Lessons from David

Just a few days ago, my favorite human had a birthday. Though he seems desperate to say that we’re “basically 30” now, we are decidedly not 30 yet. Almost. But not yet!

It’s the second time we’ve celebrated his birthday as a married couple, and I’ve gotta say that I’m just as obsessed with him as ever. Genuinely, how is it possible that I love him more than when we got married? Yet here we are.

It’s a privilege to live with the Behind the Scenes David, the one who wears basketball shorts and workout shirts all day (which I appreciate, because that means there are less dress shirts to iron, hurray!). He teaches me in the most Christlike way: by just living his life, day by day. Here are three lessons that he’s taught me, and I’m not even sure he’s realized he’s taught me these things. Thanks for teaching me anyways, darling.

Photo credit: Tony Williams

A Soft Answer Turns Away Wrath

It likely comes as no surprise to those that know us that I’m the one with the wrath that needs to be turned away. By God’s grace, I’m working on it, but I often speak with an unkind tone and harsh words when I’m upset. Even when my issue is not with David, he is often the captive recipient of my frustrations. He rarely responds in kind, though. Sometimes he just accepts it silently, gently informs me that my tone is unkind, or responds to what I should’ve said instead. He is the personification of Proverbs 15:1, disarming my wielded words with gentleness and love.

When people speak unkindly to me, I like to show them what they did by doing it back. But that’s not the wisdom of the Bible or the example of our Lord. We shouldn’t take verbal abuse, 100% true. At the same time, verbal abuse does not merit more verbal abuse back. If anything, that makes the instigator feel justified in their nonsense instead of showing them how silly they’re being (ask me how I know). I’m thankful for a gentle husband who is not threatened by my nonsense, but loves me in word even when I’m not doing well at doing that myself.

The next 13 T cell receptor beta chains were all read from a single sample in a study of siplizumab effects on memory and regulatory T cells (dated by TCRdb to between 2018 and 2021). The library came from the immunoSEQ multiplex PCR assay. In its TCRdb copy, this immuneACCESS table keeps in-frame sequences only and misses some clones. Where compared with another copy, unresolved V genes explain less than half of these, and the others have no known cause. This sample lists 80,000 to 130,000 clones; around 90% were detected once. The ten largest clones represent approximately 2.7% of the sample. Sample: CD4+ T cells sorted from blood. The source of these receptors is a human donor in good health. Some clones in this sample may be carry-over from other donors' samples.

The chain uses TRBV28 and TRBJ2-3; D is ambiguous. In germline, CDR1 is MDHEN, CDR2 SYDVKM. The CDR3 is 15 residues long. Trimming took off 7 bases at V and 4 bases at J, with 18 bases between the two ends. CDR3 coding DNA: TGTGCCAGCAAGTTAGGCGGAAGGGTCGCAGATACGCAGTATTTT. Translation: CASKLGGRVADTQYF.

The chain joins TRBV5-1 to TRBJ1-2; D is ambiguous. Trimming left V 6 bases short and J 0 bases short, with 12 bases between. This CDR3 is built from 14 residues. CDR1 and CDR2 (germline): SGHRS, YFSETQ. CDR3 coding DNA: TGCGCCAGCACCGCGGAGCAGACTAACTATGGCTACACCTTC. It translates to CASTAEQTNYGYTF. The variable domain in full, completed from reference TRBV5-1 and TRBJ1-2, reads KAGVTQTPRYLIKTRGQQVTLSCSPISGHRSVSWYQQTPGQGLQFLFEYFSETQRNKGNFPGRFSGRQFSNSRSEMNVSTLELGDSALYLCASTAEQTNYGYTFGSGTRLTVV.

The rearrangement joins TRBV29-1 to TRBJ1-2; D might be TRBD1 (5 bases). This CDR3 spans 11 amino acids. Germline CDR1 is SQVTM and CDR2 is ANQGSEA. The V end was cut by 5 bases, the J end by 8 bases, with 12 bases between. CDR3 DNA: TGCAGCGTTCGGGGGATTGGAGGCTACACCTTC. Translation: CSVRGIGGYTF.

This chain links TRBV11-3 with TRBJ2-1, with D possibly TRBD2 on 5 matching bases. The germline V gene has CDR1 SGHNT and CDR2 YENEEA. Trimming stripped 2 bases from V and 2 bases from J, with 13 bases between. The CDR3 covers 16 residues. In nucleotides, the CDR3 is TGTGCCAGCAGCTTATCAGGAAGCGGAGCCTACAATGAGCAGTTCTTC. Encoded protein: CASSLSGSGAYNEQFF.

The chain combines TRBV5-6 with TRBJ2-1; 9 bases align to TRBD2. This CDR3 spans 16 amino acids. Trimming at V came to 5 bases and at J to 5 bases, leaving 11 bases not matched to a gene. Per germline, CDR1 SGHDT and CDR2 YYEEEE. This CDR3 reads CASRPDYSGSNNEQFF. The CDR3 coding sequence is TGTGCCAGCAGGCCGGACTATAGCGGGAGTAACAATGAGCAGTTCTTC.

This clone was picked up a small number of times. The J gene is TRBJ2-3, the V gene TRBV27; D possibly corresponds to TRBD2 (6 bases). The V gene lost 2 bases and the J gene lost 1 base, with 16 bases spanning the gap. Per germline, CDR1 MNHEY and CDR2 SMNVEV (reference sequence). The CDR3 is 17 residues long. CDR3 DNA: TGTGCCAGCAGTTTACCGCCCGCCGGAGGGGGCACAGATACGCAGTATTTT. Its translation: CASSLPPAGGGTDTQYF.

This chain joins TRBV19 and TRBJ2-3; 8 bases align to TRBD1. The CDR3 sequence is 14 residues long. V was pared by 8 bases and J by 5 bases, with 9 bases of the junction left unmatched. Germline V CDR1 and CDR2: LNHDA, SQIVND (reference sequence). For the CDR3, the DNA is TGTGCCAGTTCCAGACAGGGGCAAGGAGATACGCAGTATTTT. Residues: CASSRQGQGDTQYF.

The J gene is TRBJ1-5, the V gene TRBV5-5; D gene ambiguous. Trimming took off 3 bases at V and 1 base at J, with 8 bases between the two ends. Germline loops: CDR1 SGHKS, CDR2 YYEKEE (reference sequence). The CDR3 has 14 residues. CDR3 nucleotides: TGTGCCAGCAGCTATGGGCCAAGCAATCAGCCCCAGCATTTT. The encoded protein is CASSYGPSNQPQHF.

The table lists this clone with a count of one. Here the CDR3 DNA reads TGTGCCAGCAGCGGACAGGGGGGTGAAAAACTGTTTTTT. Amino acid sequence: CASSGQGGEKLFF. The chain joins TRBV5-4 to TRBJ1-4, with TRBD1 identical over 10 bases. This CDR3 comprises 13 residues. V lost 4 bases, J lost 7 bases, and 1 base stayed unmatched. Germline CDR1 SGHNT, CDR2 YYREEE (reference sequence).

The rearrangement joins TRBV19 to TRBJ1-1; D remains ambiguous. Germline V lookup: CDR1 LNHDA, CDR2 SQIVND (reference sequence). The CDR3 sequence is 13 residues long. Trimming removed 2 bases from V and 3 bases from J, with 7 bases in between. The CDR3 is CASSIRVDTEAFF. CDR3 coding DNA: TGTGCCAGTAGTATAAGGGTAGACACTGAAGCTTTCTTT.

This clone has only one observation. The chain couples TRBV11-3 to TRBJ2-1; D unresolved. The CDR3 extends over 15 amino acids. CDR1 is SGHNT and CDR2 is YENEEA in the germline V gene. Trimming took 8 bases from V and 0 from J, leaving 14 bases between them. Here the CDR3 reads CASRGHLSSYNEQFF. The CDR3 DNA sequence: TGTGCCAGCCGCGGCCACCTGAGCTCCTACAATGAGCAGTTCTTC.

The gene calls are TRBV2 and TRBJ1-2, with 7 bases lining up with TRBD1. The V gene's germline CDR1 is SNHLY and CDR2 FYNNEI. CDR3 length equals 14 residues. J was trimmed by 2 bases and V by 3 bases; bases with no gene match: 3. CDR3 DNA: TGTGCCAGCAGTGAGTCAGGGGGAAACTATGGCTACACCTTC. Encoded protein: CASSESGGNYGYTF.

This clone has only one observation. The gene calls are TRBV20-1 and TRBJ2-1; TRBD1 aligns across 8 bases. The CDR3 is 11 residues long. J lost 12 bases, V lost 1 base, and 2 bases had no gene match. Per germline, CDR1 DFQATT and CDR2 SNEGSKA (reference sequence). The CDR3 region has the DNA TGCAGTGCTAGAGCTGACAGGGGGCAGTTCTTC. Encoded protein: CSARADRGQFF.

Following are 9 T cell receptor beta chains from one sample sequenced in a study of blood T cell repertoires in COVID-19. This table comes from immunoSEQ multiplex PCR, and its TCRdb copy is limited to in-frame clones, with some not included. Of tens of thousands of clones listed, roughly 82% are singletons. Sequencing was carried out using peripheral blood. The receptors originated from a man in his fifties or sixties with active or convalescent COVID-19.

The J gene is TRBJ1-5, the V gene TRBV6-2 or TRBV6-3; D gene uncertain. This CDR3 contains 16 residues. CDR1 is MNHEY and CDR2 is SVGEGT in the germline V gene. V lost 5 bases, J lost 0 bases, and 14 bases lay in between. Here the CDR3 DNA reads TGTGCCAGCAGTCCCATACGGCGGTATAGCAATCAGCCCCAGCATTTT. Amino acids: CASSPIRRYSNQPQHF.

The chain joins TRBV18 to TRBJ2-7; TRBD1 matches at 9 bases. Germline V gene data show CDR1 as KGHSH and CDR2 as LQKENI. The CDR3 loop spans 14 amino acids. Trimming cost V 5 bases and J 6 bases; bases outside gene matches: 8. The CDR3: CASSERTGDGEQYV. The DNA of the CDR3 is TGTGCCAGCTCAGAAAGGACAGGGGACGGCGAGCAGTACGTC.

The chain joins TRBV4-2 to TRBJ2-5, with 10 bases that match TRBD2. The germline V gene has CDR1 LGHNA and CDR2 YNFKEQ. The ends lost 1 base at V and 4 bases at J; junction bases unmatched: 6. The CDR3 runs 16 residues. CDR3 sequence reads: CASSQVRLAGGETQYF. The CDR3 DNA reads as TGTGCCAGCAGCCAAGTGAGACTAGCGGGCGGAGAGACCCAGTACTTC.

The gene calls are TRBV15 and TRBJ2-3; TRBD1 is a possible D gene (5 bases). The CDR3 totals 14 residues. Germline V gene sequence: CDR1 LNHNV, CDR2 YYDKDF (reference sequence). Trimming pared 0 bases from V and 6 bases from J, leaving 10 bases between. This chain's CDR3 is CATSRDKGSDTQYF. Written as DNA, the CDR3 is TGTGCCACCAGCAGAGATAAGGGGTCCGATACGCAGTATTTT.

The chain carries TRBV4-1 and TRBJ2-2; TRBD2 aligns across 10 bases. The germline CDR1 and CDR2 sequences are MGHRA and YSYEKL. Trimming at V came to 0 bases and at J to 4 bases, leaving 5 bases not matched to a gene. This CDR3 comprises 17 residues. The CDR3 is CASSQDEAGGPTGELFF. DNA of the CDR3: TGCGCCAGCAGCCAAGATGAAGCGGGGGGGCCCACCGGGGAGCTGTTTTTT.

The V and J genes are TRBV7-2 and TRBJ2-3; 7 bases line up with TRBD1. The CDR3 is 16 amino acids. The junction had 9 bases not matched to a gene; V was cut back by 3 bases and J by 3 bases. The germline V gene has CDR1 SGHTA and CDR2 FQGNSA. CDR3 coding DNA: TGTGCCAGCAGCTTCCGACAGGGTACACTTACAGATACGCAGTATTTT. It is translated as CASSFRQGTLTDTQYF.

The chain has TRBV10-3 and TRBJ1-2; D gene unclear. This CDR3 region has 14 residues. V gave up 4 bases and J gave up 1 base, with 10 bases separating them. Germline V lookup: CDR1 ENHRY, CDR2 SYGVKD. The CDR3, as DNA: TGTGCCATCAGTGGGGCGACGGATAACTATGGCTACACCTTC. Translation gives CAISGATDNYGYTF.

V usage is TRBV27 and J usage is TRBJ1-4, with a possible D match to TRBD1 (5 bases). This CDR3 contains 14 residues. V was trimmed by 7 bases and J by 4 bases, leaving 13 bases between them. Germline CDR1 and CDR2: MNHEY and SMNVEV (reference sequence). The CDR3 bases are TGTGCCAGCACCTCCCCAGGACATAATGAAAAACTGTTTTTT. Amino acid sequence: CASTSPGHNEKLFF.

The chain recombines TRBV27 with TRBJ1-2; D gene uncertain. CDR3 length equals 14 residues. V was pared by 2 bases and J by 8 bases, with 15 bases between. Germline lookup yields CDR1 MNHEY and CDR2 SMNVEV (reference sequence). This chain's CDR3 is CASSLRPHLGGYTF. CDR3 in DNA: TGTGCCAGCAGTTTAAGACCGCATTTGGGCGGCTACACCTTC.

Do the Little Things

After waking, David goes and lets our puppy out of her pen. He feeds her, cleans up after her, and then starts working. While in his first meeting of the day, he washes all of the dishes from the previous day and cleans the kitchen, wiping everything clean by the time I come in for breakfast. He brushes the dog hair from his clothes before putting them in the dirty laundry. Often, when I make my way to bed, he has turned off all the lights except for the one on my nightstand. When I’m worried about the costs of something that I need, he reassures me that it’s a worthy expense and he’s happy to buy it. When I’m worried about being a mother, he affirms that I’ll make a great one and he’ll get me anything I need to feel more comfortable.

This is only a small percentage of the “little things” David does every day to love me. Sometimes I thank him for them, but other times I forget. His consistent way of doing small, thankless, expressions of love for me makes all the difference in our home. I always feel safe and cared for. He does big gestures too, which I appreciate, but I think I like the little things more. Added up, they make much more of a difference in day to day life. 

I want to love David, my family, and my friends in the little ways. And I want to do them even when it’s not acknowledged or thanked. Being more responsive over text, praying for them consistently, remembering what bothered them the month before. Little things done consistently are not little at all. 


On a recent evening walk, David turned to me and asked, “Do you know what I want to do for the next 20 years?” He then cast a vision infused with purpose, practicality, and evident of careful thought. It’s funny that I’m more of the planner in our relationship, but he is by far the dreamer. I plan weekend getaways, grocery lists, and how to pack our lives into just six suitcases. He mentally crafts our future home, our communities, and careers that God has placed in his heart. He is not so much of a dreamer that it bears no relation to reality, but he is also not confined by what we can see in front of us. Mixing in-depth research and a faith that trusts the God of the impossible, he dreams of our future.

Personally, I may like ideas about the future, but I’m better at planning short-term ideas. I’m thankful for a husband who knows me well enough to dream for both of us, always includes me in his plans, considerations, and ideas, and trusts God to bring together the probable and the impossible in our lives. 

Happy birthday, my love. Thank you for being a clear expression of Jesus’ love to me and so many others. Thank you for loving me with your words, your “little things,” and thank you for dreaming and putting your faith into action for such dreams. You’re my favorite gift. I love you.